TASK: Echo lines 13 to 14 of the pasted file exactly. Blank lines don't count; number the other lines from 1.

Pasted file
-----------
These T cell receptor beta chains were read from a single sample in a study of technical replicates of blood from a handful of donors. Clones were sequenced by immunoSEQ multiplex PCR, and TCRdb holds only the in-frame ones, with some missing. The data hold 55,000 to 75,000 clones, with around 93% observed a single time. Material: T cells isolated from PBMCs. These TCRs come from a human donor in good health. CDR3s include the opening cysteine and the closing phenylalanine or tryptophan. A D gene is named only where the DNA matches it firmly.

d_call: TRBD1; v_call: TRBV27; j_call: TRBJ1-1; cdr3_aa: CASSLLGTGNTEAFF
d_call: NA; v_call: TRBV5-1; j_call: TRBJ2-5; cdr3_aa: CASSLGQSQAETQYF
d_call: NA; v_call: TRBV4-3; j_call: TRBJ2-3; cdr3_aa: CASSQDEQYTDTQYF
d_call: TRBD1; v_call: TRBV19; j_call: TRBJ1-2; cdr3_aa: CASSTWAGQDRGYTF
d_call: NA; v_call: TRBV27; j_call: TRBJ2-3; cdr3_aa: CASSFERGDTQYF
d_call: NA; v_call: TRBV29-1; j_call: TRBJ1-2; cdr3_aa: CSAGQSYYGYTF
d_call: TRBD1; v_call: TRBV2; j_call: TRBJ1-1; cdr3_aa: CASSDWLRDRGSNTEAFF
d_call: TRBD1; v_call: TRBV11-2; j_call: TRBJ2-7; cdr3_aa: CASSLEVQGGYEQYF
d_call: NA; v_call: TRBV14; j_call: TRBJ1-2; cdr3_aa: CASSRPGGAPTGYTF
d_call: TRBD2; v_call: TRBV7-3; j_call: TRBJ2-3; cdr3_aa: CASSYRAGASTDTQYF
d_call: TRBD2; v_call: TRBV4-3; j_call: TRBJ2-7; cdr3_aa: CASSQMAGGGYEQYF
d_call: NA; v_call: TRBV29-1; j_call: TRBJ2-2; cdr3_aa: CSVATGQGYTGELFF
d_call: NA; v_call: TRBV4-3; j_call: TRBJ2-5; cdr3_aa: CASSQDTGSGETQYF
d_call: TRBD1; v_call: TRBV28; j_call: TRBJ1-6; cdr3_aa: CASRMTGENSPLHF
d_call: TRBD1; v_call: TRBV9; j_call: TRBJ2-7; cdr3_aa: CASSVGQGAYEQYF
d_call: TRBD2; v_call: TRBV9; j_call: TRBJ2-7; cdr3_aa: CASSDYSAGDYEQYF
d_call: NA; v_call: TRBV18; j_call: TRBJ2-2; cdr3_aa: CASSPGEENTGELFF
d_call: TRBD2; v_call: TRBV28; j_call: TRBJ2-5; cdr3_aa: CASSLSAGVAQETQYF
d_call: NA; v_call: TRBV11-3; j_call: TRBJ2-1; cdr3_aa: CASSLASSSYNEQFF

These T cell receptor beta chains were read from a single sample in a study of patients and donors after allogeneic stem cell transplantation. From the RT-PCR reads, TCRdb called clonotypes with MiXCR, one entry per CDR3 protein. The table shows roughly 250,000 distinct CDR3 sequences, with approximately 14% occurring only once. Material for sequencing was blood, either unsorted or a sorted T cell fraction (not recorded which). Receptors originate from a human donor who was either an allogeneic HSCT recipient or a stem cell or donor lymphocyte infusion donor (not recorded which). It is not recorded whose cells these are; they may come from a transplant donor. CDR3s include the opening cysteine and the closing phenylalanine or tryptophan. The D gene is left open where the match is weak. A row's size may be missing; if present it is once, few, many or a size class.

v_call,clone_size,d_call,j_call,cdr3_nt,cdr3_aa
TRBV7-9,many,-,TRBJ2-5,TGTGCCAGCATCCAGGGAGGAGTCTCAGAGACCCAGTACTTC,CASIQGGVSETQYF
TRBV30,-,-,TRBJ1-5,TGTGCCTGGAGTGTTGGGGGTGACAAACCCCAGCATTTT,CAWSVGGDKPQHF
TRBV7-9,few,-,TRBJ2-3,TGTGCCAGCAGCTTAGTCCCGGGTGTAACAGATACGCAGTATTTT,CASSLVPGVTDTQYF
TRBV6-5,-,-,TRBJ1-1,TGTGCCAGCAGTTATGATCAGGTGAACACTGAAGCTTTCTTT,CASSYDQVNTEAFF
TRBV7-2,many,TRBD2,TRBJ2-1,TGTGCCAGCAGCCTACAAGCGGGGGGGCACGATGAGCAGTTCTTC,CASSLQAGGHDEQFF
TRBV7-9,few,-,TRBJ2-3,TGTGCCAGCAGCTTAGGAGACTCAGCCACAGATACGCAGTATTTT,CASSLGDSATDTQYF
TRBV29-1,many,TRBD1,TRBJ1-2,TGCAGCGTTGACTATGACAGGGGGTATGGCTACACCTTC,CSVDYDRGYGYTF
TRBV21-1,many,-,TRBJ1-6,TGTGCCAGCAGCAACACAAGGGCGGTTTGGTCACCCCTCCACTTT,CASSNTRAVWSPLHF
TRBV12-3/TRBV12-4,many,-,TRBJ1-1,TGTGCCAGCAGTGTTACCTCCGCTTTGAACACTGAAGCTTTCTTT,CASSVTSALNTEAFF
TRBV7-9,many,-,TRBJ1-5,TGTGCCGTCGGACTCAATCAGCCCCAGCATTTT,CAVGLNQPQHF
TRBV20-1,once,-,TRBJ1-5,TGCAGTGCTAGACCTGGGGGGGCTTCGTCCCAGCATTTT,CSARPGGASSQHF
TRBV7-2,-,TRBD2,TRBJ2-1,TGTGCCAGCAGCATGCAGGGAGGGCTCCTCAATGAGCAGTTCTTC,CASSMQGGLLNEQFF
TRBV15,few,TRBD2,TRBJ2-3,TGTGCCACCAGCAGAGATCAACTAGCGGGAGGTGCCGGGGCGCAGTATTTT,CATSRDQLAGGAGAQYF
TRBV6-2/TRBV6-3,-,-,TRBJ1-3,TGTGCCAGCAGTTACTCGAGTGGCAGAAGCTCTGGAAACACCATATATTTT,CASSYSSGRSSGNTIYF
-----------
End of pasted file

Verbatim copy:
d_call: NA; v_call: TRBV29-1; j_call: TRBJ2-2; cdr3_aa: CSVATGQGYTGELFF
d_call: NA; v_call: TRBV4-3; j_call: TRBJ2-5; cdr3_aa: CASSQDTGSGETQYF